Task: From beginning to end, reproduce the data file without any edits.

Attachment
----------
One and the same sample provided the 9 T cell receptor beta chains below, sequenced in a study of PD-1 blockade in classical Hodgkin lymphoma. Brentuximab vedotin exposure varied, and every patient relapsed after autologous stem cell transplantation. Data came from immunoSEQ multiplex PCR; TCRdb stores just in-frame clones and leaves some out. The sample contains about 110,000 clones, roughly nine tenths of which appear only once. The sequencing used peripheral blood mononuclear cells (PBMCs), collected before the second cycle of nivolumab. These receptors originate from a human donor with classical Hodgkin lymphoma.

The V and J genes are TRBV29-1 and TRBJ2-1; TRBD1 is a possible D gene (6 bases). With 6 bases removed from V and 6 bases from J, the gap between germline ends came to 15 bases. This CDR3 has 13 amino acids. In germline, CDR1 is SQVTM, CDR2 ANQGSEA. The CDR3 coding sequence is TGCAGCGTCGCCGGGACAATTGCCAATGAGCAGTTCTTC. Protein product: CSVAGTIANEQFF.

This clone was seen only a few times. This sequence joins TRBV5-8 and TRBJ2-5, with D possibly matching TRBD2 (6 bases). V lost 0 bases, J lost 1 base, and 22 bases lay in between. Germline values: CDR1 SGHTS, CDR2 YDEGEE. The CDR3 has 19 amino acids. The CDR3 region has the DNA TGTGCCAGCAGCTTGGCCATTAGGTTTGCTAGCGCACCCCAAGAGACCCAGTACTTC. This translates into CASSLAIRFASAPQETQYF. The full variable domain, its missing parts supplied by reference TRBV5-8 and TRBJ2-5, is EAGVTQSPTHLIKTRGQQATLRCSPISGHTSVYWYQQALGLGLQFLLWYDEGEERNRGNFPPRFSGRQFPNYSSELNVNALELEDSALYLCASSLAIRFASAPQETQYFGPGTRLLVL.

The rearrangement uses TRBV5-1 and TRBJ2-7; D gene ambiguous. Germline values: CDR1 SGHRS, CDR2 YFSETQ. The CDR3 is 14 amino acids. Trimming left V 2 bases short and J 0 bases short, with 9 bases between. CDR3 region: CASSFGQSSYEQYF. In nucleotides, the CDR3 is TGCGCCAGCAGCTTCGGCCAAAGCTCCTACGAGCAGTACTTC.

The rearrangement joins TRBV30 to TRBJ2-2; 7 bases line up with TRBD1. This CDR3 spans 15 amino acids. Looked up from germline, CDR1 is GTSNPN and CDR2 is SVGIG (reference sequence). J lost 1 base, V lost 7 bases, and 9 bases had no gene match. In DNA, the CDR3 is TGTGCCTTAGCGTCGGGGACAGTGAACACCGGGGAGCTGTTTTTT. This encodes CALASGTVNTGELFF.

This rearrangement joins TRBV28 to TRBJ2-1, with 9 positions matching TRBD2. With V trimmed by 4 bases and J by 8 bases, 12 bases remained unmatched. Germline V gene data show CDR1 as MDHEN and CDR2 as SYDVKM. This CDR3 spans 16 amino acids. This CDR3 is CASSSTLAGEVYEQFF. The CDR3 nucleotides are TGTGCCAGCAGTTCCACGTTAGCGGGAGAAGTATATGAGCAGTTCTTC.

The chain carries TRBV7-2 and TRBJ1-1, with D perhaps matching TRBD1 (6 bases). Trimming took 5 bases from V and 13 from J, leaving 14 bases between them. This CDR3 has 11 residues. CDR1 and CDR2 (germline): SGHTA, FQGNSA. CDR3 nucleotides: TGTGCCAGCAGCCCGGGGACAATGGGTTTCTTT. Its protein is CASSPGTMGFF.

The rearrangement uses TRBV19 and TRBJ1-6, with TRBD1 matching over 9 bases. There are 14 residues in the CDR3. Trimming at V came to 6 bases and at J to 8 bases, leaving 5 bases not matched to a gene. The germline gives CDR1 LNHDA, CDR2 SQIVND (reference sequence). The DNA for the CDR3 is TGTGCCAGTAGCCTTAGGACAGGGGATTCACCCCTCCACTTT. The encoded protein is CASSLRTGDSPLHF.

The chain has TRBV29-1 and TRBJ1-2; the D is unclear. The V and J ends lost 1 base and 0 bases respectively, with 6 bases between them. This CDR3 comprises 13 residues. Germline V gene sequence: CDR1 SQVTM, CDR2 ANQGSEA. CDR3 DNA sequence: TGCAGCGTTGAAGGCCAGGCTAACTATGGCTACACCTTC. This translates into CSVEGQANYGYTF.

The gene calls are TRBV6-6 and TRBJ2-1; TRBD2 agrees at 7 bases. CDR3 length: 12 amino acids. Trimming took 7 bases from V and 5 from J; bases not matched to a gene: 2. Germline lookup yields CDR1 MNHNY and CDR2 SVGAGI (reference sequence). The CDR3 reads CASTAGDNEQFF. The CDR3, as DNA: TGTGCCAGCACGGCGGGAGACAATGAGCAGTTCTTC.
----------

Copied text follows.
One and the same sample provided the 9 T cell receptor beta chains below, sequenced in a study of PD-1 blockade in classical Hodgkin lymphoma. Brentuximab vedotin exposure varied, and every patient relapsed after autologous stem cell transplantation. Data came from immunoSEQ multiplex PCR; TCRdb stores just in-frame clones and leaves some out. The sample contains about 110,000 clones, roughly nine tenths of which appear only once. The sequencing used peripheral blood mononuclear cells (PBMCs), collected before the second cycle of nivolumab. These receptors originate from a human donor with classical Hodgkin lymphoma.

The V and J genes are TRBV29-1 and TRBJ2-1; TRBD1 is a possible D gene (6 bases). With 6 bases removed from V and 6 bases from J, the gap between germline ends came to 15 bases. This CDR3 has 13 amino acids. In germline, CDR1 is SQVTM, CDR2 ANQGSEA. The CDR3 coding sequence is TGCAGCGTCGCCGGGACAATTGCCAATGAGCAGTTCTTC. Protein product: CSVAGTIANEQFF.

This clone was seen only a few times. This sequence joins TRBV5-8 and TRBJ2-5, with D possibly matching TRBD2 (6 bases). V lost 0 bases, J lost 1 base, and 22 bases lay in between. Germline values: CDR1 SGHTS, CDR2 YDEGEE. The CDR3 has 19 amino acids. The CDR3 region has the DNA TGTGCCAGCAGCTTGGCCATTAGGTTTGCTAGCGCACCCCAAGAGACCCAGTACTTC. This translates into CASSLAIRFASAPQETQYF. The full variable domain, its missing parts supplied by reference TRBV5-8 and TRBJ2-5, is EAGVTQSPTHLIKTRGQQATLRCSPISGHTSVYWYQQALGLGLQFLLWYDEGEERNRGNFPPRFSGRQFPNYSSELNVNALELEDSALYLCASSLAIRFASAPQETQYFGPGTRLLVL.

The rearrangement uses TRBV5-1 and TRBJ2-7; D gene ambiguous. Germline values: CDR1 SGHRS, CDR2 YFSETQ. The CDR3 is 14 amino acids. Trimming left V 2 bases short and J 0 bases short, with 9 bases between. CDR3 region: CASSFGQSSYEQYF. In nucleotides, the CDR3 is TGCGCCAGCAGCTTCGGCCAAAGCTCCTACGAGCAGTACTTC.

The rearrangement joins TRBV30 to TRBJ2-2; 7 bases line up with TRBD1. This CDR3 spans 15 amino acids. Looked up from germline, CDR1 is GTSNPN and CDR2 is SVGIG (reference sequence). J lost 1 base, V lost 7 bases, and 9 bases had no gene match. In DNA, the CDR3 is TGTGCCTTAGCGTCGGGGACAGTGAACACCGGGGAGCTGTTTTTT. This encodes CALASGTVNTGELFF.

This rearrangement joins TRBV28 to TRBJ2-1, with 9 positions matching TRBD2. With V trimmed by 4 bases and J by 8 bases, 12 bases remained unmatched. Germline V gene data show CDR1 as MDHEN and CDR2 as SYDVKM. This CDR3 spans 16 amino acids. This CDR3 is CASSSTLAGEVYEQFF. The CDR3 nucleotides are TGTGCCAGCAGTTCCACGTTAGCGGGAGAAGTATATGAGCAGTTCTTC.

The chain carries TRBV7-2 and TRBJ1-1, with D perhaps matching TRBD1 (6 bases). Trimming took 5 bases from V and 13 from J, leaving 14 bases between them. This CDR3 has 11 residues. CDR1 and CDR2 (germline): SGHTA, FQGNSA. CDR3 nucleotides: TGTGCCAGCAGCCCGGGGACAATGGGTTTCTTT. Its protein is CASSPGTMGFF.

The rearrangement uses TRBV19 and TRBJ1-6, with TRBD1 matching over 9 bases. There are 14 residues in the CDR3. Trimming at V came to 6 bases and at J to 8 bases, leaving 5 bases not matched to a gene. The germline gives CDR1 LNHDA, CDR2 SQIVND (reference sequence). The DNA for the CDR3 is TGTGCCAGTAGCCTTAGGACAGGGGATTCACCCCTCCACTTT. The encoded protein is CASSLRTGDSPLHF.

The chain has TRBV29-1 and TRBJ1-2; the D is unclear. The V and J ends lost 1 base and 0 bases respectively, with 6 bases between them. This CDR3 comprises 13 residues. Germline V gene sequence: CDR1 SQVTM, CDR2 ANQGSEA. CDR3 DNA sequence: TGCAGCGTTGAAGGCCAGGCTAACTATGGCTACACCTTC. This translates into CSVEGQANYGYTF.

The gene calls are TRBV6-6 and TRBJ2-1; TRBD2 agrees at 7 bases. CDR3 length: 12 amino acids. Trimming took 7 bases from V and 5 from J; bases not matched to a gene: 2. Germline lookup yields CDR1 MNHNY and CDR2 SVGAGI (reference sequence). The CDR3 reads CASTAGDNEQFF. The CDR3, as DNA: TGTGCCAGCACGGCGGGAGACAATGAGCAGTTCTTC.